For a candidate who just lost his race by 83 percentage points and 193,000 votes, Bruce Majors is a pretty happy guy.

Some of his friends were so happy about his loss, in fact, that he autographed his signs for them on election night. To other friends dejected about Tuesday’s election results, Majors said, “I told them I was the teeny fleck of silver in their otherwise dark cloud.”

Why? “I achieved my objective,” the real estate agent and Libertarian Party candidate for D.C. congressional delegate said Friday. That objective: To make the Libertarians an official party in the home town of its sworn enemy, big government.

The 13,462 votes that Majors earned were well over the 7,500 necessary to make the Libertarians a major party in the District for at least the next four years. That means the party’s candidates can appear on general-election ballots without having to meet onerous petition-gathering requirements.

Though local candidates have run under the Libertarian banner previously, this is the first time the party — known for its outspoken views against taxes, regulation and public spending — has earned that distinction here.

Bob Johnston, a national Libertarian Party employee who monitors ballot access issues, said D.C. now joins 30 states in granting the party regular ballot access. It’s a big deal, he said, because the District’s election process is especially hard on independent or minor-party candidates.

“It is one of the toughest places to get on the ballot,” he said.

Majors, 54, succeeded mainly because he chose his race carefully: He took on 11-term incumbent Eleanor Holmes Norton (D), perhaps the most popular elected official in the city. But he did so in a presidential year, where there are more voters, and in a year when Republicans opted not to offer a candidate of their own.

Thus, voters interested in an alternative to the right of Norton flocked to Majors. (A Statehood Green candidate, Natale “Lino” Stracuzzi, finished about 2,400 votes behind him.) Majors earned nearly 12,000 more votes than the Libertarian presidential candidate, former New Mexico governor Gary Johnson.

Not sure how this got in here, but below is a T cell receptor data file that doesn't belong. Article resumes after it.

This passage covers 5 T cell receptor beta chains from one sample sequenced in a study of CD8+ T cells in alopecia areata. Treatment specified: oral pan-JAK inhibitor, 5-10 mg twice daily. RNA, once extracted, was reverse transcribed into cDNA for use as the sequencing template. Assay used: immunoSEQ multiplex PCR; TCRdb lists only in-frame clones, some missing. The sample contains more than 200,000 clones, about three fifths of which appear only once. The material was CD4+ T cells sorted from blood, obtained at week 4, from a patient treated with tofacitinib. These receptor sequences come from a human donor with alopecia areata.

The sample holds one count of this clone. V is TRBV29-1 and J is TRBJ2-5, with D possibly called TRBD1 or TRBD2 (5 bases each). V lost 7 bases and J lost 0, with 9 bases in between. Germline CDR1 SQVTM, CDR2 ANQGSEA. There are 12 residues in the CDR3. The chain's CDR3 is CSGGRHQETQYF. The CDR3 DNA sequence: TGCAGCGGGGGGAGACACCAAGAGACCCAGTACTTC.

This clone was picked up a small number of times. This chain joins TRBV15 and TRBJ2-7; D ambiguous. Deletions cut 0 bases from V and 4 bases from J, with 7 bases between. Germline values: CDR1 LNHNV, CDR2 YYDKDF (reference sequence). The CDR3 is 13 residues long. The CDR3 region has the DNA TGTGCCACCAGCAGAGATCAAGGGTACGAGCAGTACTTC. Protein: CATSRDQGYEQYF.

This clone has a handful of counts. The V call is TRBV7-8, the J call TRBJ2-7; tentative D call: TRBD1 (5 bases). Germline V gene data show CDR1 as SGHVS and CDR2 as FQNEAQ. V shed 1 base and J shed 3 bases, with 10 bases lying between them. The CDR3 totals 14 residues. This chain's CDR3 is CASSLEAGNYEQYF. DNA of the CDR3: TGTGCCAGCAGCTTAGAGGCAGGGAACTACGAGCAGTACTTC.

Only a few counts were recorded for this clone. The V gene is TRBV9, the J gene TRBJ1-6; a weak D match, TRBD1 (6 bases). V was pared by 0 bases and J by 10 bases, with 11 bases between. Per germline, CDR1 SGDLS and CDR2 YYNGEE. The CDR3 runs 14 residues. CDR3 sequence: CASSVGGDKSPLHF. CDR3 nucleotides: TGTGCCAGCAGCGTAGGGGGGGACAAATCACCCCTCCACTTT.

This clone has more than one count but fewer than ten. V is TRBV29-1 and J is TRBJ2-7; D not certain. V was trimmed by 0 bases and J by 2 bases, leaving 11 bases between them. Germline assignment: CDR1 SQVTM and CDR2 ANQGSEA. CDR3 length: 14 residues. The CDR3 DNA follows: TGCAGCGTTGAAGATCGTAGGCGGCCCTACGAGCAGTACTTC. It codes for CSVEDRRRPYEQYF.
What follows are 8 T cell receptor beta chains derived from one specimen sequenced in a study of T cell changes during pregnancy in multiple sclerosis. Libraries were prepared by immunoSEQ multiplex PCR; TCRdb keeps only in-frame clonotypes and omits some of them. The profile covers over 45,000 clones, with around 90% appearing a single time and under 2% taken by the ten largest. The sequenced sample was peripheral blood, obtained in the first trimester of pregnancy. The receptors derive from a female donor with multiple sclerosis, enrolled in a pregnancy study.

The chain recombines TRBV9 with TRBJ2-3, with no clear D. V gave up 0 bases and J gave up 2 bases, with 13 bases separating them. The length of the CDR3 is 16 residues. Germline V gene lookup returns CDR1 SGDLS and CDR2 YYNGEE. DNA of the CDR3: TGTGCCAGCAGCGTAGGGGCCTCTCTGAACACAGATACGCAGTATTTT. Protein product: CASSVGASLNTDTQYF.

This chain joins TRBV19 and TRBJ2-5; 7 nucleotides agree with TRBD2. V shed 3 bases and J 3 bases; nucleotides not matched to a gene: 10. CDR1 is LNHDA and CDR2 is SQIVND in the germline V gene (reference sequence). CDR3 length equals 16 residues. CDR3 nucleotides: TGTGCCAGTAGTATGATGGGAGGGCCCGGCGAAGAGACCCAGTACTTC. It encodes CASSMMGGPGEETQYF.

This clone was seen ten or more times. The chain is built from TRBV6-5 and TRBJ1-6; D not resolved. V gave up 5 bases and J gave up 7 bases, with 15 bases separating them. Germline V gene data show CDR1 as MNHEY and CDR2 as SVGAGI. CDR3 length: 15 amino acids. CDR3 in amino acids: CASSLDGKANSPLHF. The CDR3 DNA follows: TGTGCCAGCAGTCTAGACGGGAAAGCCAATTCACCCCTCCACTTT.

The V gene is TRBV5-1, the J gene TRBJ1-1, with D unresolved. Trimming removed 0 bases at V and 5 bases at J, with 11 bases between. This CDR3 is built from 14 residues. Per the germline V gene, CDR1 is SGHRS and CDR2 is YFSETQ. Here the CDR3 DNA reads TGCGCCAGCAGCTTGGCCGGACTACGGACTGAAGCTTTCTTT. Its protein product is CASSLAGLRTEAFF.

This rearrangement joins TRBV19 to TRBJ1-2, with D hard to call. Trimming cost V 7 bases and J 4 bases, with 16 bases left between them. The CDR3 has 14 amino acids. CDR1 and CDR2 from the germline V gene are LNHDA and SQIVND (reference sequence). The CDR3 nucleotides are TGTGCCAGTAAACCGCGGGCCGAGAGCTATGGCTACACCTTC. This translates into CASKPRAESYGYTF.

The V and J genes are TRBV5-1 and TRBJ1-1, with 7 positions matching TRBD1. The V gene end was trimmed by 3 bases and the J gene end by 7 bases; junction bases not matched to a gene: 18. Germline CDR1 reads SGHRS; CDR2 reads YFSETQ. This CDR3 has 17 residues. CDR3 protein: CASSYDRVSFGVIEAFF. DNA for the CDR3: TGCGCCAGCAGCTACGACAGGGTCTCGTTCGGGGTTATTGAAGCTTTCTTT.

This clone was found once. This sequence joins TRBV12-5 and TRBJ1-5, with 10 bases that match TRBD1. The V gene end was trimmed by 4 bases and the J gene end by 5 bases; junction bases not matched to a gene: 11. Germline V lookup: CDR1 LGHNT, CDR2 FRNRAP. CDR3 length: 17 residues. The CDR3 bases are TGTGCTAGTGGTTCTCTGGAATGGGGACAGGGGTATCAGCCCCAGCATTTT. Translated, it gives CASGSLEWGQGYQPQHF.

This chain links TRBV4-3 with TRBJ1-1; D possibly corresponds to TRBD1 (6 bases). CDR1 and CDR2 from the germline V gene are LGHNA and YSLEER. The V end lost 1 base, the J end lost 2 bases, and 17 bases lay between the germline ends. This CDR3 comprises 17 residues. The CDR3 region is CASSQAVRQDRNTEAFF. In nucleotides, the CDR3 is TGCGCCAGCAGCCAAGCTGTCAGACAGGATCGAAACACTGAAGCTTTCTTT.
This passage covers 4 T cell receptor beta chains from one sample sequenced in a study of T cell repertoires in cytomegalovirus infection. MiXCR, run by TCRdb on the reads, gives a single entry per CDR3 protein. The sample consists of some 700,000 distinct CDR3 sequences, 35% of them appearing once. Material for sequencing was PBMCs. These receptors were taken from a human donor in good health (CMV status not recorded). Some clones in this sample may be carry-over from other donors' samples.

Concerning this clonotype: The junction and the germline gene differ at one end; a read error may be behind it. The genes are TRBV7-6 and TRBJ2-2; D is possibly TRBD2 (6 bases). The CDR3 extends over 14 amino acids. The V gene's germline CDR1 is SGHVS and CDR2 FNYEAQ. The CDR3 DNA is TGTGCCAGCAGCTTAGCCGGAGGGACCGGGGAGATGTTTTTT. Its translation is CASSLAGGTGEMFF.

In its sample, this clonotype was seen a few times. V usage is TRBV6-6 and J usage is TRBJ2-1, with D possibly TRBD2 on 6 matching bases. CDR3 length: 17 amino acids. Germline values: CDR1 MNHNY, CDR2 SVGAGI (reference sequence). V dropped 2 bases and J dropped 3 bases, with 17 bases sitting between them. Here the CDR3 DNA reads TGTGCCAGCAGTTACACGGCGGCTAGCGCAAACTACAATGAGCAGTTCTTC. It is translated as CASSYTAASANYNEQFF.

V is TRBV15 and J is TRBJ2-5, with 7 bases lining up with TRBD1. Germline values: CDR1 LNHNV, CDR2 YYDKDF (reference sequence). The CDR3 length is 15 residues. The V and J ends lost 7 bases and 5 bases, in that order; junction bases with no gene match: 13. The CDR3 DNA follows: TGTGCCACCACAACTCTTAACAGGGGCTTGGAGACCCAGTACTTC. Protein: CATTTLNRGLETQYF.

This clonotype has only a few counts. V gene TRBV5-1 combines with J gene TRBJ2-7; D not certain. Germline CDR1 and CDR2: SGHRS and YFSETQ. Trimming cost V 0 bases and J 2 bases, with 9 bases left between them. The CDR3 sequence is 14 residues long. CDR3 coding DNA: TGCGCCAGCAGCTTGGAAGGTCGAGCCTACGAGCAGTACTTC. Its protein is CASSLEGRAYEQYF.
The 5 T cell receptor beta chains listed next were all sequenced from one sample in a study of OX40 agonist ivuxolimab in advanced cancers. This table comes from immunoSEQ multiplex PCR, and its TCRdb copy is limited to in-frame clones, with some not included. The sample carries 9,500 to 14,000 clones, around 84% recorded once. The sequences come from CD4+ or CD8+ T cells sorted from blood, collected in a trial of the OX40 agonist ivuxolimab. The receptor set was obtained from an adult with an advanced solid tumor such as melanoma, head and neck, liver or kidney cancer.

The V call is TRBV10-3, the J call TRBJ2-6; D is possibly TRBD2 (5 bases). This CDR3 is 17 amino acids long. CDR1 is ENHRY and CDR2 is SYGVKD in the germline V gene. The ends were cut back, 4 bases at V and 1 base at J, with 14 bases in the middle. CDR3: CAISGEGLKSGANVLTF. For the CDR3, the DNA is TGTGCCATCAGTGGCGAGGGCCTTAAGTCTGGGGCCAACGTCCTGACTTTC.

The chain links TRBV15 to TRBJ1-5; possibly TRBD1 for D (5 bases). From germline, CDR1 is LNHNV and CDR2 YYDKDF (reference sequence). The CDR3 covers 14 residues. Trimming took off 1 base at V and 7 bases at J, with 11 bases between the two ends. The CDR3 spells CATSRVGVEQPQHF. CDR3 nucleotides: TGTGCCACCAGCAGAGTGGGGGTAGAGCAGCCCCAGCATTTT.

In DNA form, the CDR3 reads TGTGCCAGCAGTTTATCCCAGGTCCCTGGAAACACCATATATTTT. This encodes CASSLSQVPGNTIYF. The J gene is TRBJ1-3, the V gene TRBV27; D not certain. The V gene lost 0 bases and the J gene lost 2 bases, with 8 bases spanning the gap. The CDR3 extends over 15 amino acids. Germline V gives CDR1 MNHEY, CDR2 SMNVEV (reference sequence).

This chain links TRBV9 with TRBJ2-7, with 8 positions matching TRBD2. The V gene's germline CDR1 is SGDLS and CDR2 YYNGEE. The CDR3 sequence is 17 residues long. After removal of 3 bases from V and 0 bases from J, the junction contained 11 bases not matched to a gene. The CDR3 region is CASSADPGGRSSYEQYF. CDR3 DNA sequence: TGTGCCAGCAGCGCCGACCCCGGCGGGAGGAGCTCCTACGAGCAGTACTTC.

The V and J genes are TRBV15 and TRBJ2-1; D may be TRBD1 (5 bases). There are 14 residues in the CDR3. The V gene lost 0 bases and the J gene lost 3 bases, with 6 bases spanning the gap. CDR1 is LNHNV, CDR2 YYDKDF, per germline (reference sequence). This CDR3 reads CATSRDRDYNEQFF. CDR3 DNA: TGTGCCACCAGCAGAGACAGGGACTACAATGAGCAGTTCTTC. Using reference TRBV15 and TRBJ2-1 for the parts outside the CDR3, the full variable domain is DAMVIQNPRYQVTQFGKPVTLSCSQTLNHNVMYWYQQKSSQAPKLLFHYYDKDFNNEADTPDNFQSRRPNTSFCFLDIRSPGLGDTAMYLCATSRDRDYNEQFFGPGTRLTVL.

Carla Howell, the national Libertarian Party’ s executive director, said the party’s blend of fiscal conservatism and social progressivism — including support for same-sex marriage, reproductive rights and marijuana legalization — is an easy sell in urban areas, particularly to those voters put off by the GOP’s social positions.

Nick Jeffress, executive director of the D.C. Republican Committee, said he gladly voted for Majors. “This year, it was a strategic decision not to put someone on that line next to Eleanor, because we had other races to focus on,” he said.

The D.C. Republicans have generally tried to pitch themselves as being more socially progressive than the national Republican Party, positioning themselves as the fiscally responsible alternative to the city’s Democratic establishment.

Jeffress said he is not particularly concerned that the Libertarians might draw voters away from Republican candidates and did not expect any “overlap” between the two parties’ candidates: “We share a pretty common goal: That’s to give voters an alternative to incumbents in a completely one-sided town.”

With Majors’s victory of sorts, D.C. Libertarians are already talking about their next moves. With the District “awash in 20- and 30-year-olds just out of college and graduate school” who are Libertarian, Majors said he’s already worked out his candidate recruiting pitch.

“It will be easier for you than it was for me,” he tells them. “There will be virtually no time and money spent getting you on the ballot. It will just be the fun part.”